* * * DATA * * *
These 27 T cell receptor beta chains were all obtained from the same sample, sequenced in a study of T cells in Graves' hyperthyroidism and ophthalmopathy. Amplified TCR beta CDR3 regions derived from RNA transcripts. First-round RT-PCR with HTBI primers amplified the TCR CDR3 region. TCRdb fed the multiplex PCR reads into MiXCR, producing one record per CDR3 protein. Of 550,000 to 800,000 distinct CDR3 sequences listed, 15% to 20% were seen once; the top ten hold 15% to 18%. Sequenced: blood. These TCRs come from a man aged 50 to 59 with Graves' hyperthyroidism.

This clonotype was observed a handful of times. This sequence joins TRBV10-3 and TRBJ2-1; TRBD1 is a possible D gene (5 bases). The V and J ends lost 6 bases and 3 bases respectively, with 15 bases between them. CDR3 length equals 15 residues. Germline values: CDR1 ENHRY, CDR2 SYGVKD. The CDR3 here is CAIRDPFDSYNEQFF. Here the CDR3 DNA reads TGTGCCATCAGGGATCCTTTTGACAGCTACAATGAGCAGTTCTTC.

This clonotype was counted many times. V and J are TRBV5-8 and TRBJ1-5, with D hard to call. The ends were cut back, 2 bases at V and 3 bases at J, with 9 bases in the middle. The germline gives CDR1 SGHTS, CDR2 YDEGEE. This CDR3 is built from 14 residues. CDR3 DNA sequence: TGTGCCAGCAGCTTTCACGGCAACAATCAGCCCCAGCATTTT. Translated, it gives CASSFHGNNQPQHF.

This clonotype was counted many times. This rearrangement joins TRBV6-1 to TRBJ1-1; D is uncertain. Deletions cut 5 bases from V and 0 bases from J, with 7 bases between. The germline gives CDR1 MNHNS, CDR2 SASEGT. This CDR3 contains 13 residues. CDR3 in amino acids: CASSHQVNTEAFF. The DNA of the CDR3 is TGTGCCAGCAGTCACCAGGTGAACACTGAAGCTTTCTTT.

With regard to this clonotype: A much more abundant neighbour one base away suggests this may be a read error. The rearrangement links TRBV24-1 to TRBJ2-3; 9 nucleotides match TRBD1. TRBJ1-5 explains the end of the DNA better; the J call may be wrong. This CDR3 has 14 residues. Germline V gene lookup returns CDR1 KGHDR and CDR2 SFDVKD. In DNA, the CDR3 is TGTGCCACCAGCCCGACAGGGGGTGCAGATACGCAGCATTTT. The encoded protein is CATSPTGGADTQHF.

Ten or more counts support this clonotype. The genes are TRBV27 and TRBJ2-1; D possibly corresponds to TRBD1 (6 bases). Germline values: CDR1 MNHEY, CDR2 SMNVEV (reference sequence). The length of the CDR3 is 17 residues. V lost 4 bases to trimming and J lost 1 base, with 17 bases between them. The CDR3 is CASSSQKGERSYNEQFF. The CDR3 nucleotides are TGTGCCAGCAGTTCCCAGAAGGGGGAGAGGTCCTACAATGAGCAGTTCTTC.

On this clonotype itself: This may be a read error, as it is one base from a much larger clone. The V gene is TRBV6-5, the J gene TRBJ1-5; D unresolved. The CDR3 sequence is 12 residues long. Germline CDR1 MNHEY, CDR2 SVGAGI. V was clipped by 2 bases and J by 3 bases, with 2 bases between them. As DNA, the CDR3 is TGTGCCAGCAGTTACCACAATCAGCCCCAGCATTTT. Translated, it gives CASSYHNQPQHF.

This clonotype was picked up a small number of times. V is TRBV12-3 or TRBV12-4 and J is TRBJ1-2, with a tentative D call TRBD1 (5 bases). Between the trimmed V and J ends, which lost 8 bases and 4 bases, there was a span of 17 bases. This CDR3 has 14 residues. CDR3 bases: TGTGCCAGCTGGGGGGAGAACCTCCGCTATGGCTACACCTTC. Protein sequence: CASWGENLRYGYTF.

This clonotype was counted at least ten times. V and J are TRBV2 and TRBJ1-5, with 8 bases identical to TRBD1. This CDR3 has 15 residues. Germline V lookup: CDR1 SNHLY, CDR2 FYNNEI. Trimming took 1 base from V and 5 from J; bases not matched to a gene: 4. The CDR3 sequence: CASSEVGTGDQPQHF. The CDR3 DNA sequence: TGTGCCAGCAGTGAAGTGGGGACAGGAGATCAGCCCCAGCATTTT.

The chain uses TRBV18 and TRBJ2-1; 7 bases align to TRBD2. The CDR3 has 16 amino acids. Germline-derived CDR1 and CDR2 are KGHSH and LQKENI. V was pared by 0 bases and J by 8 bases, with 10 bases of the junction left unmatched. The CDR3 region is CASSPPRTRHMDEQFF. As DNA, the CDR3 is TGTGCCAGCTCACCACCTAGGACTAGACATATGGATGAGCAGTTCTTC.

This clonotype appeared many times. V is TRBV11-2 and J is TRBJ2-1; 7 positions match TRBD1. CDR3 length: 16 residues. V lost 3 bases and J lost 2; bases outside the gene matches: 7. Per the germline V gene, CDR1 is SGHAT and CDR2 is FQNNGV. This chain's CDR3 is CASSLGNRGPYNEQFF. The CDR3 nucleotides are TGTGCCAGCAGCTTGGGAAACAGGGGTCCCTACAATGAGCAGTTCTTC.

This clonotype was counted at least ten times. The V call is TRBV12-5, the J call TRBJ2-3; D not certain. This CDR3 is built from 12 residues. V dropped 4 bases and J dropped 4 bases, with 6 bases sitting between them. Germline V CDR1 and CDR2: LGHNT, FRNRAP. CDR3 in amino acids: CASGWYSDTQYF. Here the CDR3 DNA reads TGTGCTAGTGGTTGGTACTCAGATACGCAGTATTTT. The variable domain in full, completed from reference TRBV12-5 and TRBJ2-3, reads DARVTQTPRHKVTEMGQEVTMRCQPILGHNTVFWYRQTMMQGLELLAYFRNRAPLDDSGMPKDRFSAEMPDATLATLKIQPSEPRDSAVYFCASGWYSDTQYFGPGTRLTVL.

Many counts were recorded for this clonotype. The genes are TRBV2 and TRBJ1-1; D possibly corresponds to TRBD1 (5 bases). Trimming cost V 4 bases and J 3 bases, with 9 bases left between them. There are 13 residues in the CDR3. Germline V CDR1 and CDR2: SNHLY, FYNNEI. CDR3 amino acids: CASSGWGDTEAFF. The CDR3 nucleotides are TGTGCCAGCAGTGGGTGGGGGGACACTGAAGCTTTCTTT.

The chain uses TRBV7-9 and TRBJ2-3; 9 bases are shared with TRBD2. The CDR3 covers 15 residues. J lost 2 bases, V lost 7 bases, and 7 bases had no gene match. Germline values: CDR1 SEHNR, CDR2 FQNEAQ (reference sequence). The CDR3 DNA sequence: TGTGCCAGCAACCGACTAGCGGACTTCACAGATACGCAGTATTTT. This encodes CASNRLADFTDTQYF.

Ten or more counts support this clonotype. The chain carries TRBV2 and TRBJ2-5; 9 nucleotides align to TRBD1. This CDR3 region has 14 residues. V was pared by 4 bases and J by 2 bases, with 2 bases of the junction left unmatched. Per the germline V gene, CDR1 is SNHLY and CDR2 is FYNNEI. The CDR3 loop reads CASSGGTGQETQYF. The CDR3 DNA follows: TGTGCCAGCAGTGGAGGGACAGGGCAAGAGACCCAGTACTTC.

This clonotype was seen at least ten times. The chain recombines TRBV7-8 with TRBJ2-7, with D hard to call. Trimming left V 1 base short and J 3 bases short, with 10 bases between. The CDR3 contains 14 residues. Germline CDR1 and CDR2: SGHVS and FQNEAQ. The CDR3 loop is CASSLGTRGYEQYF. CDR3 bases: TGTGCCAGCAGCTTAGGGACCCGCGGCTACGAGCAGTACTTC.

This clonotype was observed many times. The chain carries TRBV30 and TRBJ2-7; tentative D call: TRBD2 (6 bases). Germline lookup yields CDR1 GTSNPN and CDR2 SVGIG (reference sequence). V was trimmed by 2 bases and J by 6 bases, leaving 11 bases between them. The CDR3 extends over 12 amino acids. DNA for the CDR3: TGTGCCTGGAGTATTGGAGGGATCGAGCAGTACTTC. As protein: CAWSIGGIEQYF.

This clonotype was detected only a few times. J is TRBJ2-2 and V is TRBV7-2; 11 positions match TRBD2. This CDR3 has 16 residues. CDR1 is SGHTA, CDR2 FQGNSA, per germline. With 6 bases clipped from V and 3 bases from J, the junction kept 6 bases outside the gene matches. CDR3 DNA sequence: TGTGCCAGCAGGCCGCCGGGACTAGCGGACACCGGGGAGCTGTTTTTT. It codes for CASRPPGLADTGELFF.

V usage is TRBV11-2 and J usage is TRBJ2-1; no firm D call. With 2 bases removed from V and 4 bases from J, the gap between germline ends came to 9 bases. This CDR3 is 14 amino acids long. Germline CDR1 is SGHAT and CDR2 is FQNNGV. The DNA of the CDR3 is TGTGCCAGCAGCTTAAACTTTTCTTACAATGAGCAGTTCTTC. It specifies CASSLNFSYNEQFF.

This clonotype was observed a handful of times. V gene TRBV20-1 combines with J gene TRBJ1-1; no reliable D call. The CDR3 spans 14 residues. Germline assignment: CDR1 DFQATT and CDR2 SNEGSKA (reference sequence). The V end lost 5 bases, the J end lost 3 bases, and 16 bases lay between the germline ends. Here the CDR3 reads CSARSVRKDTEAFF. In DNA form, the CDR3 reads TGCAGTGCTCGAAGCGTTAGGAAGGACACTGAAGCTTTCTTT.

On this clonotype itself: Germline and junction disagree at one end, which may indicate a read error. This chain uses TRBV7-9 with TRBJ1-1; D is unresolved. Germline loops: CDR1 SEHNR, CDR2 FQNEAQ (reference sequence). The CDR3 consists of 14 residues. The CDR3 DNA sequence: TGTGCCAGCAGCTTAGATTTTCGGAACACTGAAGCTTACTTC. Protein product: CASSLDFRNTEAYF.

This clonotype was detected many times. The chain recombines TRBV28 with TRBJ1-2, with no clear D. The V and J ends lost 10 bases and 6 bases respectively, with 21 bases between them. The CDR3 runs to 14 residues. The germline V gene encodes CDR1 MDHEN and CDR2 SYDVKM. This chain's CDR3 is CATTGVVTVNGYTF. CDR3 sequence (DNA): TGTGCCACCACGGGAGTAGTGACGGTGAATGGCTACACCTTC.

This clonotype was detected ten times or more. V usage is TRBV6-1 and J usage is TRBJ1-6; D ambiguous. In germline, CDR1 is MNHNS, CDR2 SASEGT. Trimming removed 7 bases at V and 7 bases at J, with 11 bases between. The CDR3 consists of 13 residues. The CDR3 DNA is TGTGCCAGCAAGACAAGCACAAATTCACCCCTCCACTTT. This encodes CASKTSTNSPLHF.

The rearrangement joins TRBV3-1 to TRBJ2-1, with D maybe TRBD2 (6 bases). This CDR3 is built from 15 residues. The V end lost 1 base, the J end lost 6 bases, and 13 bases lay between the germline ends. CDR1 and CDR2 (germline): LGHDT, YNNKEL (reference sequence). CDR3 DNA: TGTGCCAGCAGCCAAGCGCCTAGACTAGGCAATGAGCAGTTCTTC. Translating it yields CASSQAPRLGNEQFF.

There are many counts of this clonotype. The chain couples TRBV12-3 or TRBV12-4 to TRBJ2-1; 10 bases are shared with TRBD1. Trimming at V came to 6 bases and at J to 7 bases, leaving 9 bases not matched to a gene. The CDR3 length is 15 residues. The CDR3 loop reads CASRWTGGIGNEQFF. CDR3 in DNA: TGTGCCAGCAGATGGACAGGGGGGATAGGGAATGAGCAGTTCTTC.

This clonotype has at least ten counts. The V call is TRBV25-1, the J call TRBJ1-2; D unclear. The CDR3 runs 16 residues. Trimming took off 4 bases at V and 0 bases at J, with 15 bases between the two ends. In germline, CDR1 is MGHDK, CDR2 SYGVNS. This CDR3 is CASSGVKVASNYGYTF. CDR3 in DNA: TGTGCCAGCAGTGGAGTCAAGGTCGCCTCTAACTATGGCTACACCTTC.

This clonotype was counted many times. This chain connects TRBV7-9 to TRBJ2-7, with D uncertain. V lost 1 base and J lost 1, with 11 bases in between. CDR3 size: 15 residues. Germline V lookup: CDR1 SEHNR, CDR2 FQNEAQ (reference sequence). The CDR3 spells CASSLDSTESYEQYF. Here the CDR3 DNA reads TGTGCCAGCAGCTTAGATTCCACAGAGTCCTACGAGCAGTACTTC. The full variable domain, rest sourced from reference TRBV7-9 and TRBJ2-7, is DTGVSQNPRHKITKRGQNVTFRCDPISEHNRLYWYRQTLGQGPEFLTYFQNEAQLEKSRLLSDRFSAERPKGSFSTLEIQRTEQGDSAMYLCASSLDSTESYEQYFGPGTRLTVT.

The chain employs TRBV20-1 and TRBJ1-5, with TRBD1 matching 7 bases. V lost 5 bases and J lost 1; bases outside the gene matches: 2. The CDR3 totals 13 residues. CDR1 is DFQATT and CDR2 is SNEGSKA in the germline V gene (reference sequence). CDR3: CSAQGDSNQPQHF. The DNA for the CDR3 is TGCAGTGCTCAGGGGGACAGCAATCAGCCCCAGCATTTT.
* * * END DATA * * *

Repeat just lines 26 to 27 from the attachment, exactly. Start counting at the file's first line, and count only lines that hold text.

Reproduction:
This clonotype has at least ten counts. The V call is TRBV25-1, the J call TRBJ1-2; D unclear. The CDR3 runs 16 residues. Trimming took off 4 bases at V and 0 bases at J, with 15 bases between the two ends. In germline, CDR1 is MGHDK, CDR2 SYGVNS. This CDR3 is CASSGVKVASNYGYTF. CDR3 in DNA: TGTGCCAGCAGTGGAGTCAAGGTCGCCTCTAACTATGGCTACACCTTC.

This clonotype was counted many times. This chain connects TRBV7-9 to TRBJ2-7, with D uncertain. V lost 1 base and J lost 1, with 11 bases in between. CDR3 size: 15 residues. Germline V lookup: CDR1 SEHNR, CDR2 FQNEAQ (reference sequence). The CDR3 spells CASSLDSTESYEQYF. Here the CDR3 DNA reads TGTGCCAGCAGCTTAGATTCCACAGAGTCCTACGAGCAGTACTTC. The full variable domain, rest sourced from reference TRBV7-9 and TRBJ2-7, is DTGVSQNPRHKITKRGQNVTFRCDPISEHNRLYWYRQTLGQGPEFLTYFQNEAQLEKSRLLSDRFSAERPKGSFSTLEIQRTEQGDSAMYLCASSLDSTESYEQYFGPGTRLTVT.